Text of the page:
Business development · 21 March 2022

What Can Entrepreneurs Learn from the Theranos Verdict?


What Elizabeth Holmes set out to achieve when she founded Theranos in 2003 was impressive and had enormous potential. Her aim was to turn the blood-testing industry on its head by using new technology to allow a huge range of tests to be conducted on a single drop of blood. Many investors bought into this vision, and provided over $700m in funding against a valuation that peaked at  $10bn in 2013 and 2014.

Despite the relentlessly rosy outlook presented to the board and the media, Theranos were failing to reach their lofty ambitions. Instead of admitting that the machines they were designing were not performing as intended, they hid the truth from investors, the Board and potential customers, using blood-testing equipment from other suppliers to keep up appearances.

This all came to a head in 2015 following a Wall Street Journal investigation that exposed the extensive deception carried out by Holmes and Theranos. Holmes is now awaiting sentencing after being found guilty of four counts of wire fraud; her reputation in tatters and a much feted business’ story at an end.

There is a lot to learn from successful entrepreneurs, but it is cases like Theranos that clearly demonstrate the consequences of poor business conduct. Here are four lessons from the Theranos verdict that all entrepreneurs should take on board.

Be realistic and transparent with everyone

Entrepreneurs are often driven by an overarching vision and a commitment to creating a better world. However, that vision has to translate into an achievable strategy and subsequent actions that take businesses closer to their goal. There is always a gap between vision and what is possible now, and leaders must beware of the gap becoming too large to credibly bridge. Ambition is great, but it must be balanced with realism.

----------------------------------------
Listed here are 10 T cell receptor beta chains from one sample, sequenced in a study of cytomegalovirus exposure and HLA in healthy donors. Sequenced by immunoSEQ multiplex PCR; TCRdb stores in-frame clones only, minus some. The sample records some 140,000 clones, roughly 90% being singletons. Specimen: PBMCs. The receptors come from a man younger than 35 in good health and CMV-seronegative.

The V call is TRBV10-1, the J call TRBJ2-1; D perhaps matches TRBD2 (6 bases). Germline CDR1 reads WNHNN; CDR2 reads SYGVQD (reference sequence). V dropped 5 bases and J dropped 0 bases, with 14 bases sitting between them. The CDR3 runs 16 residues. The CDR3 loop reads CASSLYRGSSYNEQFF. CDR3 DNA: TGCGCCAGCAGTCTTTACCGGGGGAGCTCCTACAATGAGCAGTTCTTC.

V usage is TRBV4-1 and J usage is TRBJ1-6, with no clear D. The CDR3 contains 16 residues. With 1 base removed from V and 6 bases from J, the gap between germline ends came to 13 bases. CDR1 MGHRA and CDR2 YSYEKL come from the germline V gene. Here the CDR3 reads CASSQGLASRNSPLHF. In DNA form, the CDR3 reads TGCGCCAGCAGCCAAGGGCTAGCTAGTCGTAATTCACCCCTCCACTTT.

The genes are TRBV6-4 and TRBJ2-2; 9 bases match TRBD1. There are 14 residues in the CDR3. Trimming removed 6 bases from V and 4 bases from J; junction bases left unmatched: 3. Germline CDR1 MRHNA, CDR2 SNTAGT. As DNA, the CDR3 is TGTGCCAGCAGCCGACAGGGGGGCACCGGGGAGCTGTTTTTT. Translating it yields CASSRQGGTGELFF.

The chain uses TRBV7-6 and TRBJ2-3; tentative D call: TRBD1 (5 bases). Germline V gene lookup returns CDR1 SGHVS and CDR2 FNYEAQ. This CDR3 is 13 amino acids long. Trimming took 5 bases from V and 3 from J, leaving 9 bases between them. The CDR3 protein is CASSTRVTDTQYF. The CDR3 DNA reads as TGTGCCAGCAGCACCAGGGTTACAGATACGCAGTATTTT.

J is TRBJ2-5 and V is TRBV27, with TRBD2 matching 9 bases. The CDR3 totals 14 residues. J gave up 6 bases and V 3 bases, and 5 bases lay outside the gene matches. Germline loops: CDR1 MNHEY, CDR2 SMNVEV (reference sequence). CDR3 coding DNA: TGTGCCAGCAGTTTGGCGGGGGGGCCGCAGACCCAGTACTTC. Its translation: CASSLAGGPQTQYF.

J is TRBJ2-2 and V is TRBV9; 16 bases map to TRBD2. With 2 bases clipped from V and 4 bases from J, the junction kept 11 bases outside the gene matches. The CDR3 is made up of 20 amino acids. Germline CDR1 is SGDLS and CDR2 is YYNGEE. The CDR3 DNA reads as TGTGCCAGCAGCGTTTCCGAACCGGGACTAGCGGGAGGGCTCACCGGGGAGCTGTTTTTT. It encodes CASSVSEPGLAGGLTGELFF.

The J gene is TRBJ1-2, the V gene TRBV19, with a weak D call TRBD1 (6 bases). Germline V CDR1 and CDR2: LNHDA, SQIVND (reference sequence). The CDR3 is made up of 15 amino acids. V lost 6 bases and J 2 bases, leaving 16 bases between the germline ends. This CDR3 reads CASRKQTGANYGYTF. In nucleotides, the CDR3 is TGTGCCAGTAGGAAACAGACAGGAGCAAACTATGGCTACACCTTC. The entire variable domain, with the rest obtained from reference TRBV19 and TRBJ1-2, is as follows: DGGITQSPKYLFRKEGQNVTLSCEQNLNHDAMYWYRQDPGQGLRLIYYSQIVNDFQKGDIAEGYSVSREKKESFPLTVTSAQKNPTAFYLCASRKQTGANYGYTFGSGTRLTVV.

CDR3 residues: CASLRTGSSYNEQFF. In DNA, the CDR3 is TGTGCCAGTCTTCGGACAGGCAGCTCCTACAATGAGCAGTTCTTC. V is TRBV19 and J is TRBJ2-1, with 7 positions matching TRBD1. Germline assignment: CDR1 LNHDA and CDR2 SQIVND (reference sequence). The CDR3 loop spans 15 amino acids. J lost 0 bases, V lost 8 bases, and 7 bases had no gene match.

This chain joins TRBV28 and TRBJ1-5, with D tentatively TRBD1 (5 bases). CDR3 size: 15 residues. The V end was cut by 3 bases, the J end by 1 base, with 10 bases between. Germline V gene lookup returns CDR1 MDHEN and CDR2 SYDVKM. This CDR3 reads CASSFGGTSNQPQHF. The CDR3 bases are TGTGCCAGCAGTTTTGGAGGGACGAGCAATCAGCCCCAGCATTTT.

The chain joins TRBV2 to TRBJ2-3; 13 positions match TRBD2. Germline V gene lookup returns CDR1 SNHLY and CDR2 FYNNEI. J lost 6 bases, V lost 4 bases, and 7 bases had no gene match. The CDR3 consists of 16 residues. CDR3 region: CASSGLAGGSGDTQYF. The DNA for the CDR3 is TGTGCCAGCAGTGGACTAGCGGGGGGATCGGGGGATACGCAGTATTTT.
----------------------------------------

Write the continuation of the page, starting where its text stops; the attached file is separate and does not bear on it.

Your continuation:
Certainly Holmes and Theranos had a laudable aim and might have thought their initial strategy or timeline was realistic, but what came apparent is that they lacked both the humility and flexibility required in the face of challenges to maintain such confidence. Rather than admit this was the case, Holmes opted to continue making unsubstantiated claims. Fake it until you make it is not an acceptable strategy.

There is a clear lesson to entrepreneurs that strategic agility is critical – especially in the early stages of a venture – and that transparency with all stakeholders is essential, never more so when adapting strategy or timelines. Evidence should be the foundation upon which strategy is built.

Experts will help you

Not even the ‘strongest’ entrepreneur can do it all alone. The best leaders know that building an effective team is the best thing they can do to maximise the chances of success. This means hiring people with different views, strengths and expertise…and listening to them. Challenge and objective insight are essential ingredients for success.

When it was clear that Theranos technology was not performing as intended, Holmes not only ignored the advice of her in-house experts, but opted to suppress and remove employees or board members that might have revealed their shortcomings. Any technical expert that voiced their concern was subsequently pushed out because her detached view of reality could not stand to be challenged.

Ultimately this was to the detriment of everyone in the project; investors, board members and customers were none the wiser due to her deception. If she had listened to those with technical expertise she might have been able to manage the challenges they faced and still build a successful business. Expert advice should be welcomed into all areas of the business, even when it challenges your view and could slow your progress.



Matt Spry is a strategy consultant and founder of Emergent. Drawing on over 20 years of experience, Matt helps ambitious, scaling, mission-led businesses thrive, by bringing clarity to their future potential, focus to their strategy, and alignment to their organisation. For more information visit